Bread for the City’s community organizers are working hard to recruit strong, brilliant leaders from our client community who are in search of housing or who have experienced housing instability in other ways, and who want to build a movement for truly affordable housing in DC.

Over the last few months, over a dozen have testified at the Council for the first time, helped organize and/or attended their first rallies, helped organize and run campaign meetings, and more. We’re just at the beginning, and we plan to continue growing stronger community power and achieving bigger gains to house many more Washingtonians.

We hope and believe that the new faces on the DC Council represent a popular dissatisfaction with the status quo, and that Council-members Trayon White, Robert White, and Vince Gray will work with us to quell the housing crisis in Washington, DC. Either way, we’re just at the beginning, and we plan to continue growing stronger community power and achieving bigger gains to house many more Washingtonians.

DC Council Considers New DMV Bill

Last week, the DC Council held a joint committee hearing to address several Department of Motor Vehicles (DMV) related bills. Bread for the City staff member, Kathleen Stephan, along with multiple community advocates testified in support of Bill 21-0736 Improving Access to ID Documents Act of 2016. This act was co-introduced by Council-members David Grosso and Yvette Alexander in acknowledgement of the financial burden that obtaining an identifying document poses for low income residents.

In the following excerpt from her testimony, Kathleen explains the need for fee waivers for identifying documents such as a birth certificates, non-drivers IDs and licenses:

DMV hearing June 2016

Patricia Hernandez – Casa Ruby, Luis Ayala – Casa Ruby, Priscilla Skillman – Chevy Chase Presbyterian Church Transition Assistance Program, Jesse Rabinowitz – Miriam’s Kitchen

Across the city, there is extremely limited financial support for identifying documents.  Many low income residents do not currently qualify to have the DMV fee for a non-drivers ID waived, and there is no fee waiver for a driver’s license or birth certificate.  There are few places that cover these costs for clients, and the availability has shrunk even further since Miriam’s Kitchen ended their financial program last year.

This bill is an important step towards removing a barrier that keeps low income District residents from accessing important opportunities to support themselves and their families.  This action by the DC Council will help the clients we serve obtain their IDs in order to obtain employment, educational opportunities, and housing.  Thus, being able to obtain an ID is a critical foundation for self-sufficiency and will, in the end, save the District money by having residents who are less dependent on government services for support.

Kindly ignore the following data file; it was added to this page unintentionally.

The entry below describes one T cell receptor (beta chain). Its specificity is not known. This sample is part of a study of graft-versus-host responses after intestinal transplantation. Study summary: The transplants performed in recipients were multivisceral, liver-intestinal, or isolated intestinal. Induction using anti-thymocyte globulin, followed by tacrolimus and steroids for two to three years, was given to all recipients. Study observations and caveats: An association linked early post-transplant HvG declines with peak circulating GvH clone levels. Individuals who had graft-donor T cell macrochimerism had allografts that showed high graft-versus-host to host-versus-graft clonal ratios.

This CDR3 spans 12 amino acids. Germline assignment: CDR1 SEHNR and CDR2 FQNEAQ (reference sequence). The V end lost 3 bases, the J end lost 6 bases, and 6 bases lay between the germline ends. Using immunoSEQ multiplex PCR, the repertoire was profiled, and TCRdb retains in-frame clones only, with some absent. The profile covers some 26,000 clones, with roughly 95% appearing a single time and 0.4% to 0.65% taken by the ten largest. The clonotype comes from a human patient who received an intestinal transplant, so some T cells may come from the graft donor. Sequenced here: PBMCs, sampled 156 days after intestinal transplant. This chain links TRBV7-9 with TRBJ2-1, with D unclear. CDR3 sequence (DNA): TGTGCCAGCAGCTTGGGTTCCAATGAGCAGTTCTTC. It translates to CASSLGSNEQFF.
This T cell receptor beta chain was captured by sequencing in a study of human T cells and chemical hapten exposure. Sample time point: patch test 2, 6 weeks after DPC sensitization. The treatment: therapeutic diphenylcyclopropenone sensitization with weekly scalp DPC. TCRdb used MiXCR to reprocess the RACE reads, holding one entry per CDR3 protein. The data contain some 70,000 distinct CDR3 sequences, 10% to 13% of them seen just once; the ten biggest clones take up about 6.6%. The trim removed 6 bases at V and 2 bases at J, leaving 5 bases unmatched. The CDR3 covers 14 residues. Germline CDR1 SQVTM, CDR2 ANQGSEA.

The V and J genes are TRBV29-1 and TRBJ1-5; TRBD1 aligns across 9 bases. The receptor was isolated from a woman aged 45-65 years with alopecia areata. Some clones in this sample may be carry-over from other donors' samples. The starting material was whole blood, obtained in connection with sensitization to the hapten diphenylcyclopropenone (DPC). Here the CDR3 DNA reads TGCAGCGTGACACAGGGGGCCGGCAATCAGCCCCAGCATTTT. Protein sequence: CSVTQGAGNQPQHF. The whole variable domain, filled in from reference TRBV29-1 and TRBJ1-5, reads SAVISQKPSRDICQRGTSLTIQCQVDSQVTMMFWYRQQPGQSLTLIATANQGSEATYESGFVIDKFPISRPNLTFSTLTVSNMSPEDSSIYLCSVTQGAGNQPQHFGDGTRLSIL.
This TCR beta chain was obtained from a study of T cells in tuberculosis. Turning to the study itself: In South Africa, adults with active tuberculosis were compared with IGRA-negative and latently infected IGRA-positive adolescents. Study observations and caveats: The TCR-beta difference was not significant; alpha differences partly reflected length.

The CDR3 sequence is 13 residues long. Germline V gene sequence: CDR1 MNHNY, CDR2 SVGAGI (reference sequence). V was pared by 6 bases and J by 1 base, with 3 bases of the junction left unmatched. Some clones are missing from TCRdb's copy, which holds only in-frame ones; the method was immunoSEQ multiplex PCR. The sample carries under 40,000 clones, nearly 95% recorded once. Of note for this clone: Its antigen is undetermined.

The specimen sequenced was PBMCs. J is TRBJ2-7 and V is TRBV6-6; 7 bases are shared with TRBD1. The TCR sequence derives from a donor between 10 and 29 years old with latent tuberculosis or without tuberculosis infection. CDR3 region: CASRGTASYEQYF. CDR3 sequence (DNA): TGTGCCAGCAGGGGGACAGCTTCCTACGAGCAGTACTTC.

Bread for the City has long advocated for more accessible and low-cost options for obtaining identifying documents. In May 2014, the DC DMV implemented federal REAL ID standards that have had a profound impact on low income residents’ abilities to prove their eligibility for an ID or license. Bread for the City has advocated for more accessible policies along with community organizations such as Children’s Law Center, DC Fiscal Policy Institute, Foundry United Methodist Church, Miriam’s Kitchen and Transition Assistance Program at the Chevy Chase Presbyterian Church. Representatives from these groups also gave testimony at the hearing and bolstered the importance of fee waivers to expanding ID access.

While Kathleen’s testimony focused primarily on fee waivers to expand ID access, other advocates and community members testified on Bill 21-0739, the Driver’s License Fair Access and Equity Amendment Act of 2016, a bill that Bread for the City also supports. This bill codifies that limited purpose credential seekers will no longer need to make an appointment in order to obtain an identifying document. It also ensures that the DMV provide interpretation services to all of their clients, thereby making IDs more accessible to all of our community members.

Bill 21-0738 Driver’s License Fair Access and Equity Amendment Act of 2016